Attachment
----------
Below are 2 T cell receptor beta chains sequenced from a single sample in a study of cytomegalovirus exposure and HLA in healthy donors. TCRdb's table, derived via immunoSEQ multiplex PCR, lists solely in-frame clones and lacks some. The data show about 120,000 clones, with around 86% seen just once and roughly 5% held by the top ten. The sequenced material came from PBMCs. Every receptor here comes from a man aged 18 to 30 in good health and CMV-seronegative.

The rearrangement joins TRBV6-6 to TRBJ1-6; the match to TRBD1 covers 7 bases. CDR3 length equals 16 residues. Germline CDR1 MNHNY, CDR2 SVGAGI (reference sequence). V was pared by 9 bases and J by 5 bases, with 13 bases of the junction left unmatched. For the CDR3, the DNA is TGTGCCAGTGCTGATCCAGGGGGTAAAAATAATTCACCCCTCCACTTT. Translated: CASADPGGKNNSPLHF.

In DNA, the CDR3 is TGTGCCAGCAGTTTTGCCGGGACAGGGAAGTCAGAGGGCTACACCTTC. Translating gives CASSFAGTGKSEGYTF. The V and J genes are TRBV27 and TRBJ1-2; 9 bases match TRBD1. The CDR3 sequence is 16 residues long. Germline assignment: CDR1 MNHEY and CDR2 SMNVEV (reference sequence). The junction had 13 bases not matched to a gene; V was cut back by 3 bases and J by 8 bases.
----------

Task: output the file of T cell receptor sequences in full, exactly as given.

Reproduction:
Below are 2 T cell receptor beta chains sequenced from a single sample in a study of cytomegalovirus exposure and HLA in healthy donors. TCRdb's table, derived via immunoSEQ multiplex PCR, lists solely in-frame clones and lacks some. The data show about 120,000 clones, with around 86% seen just once and roughly 5% held by the top ten. The sequenced material came from PBMCs. Every receptor here comes from a man aged 18 to 30 in good health and CMV-seronegative.

The rearrangement joins TRBV6-6 to TRBJ1-6; the match to TRBD1 covers 7 bases. CDR3 length equals 16 residues. Germline CDR1 MNHNY, CDR2 SVGAGI (reference sequence). V was pared by 9 bases and J by 5 bases, with 13 bases of the junction left unmatched. For the CDR3, the DNA is TGTGCCAGTGCTGATCCAGGGGGTAAAAATAATTCACCCCTCCACTTT. Translated: CASADPGGKNNSPLHF.

In DNA, the CDR3 is TGTGCCAGCAGTTTTGCCGGGACAGGGAAGTCAGAGGGCTACACCTTC. Translating gives CASSFAGTGKSEGYTF. The V and J genes are TRBV27 and TRBJ1-2; 9 bases match TRBD1. The CDR3 sequence is 16 residues long. Germline assignment: CDR1 MNHEY and CDR2 SMNVEV (reference sequence). The junction had 13 bases not matched to a gene; V was cut back by 3 bases and J by 8 bases.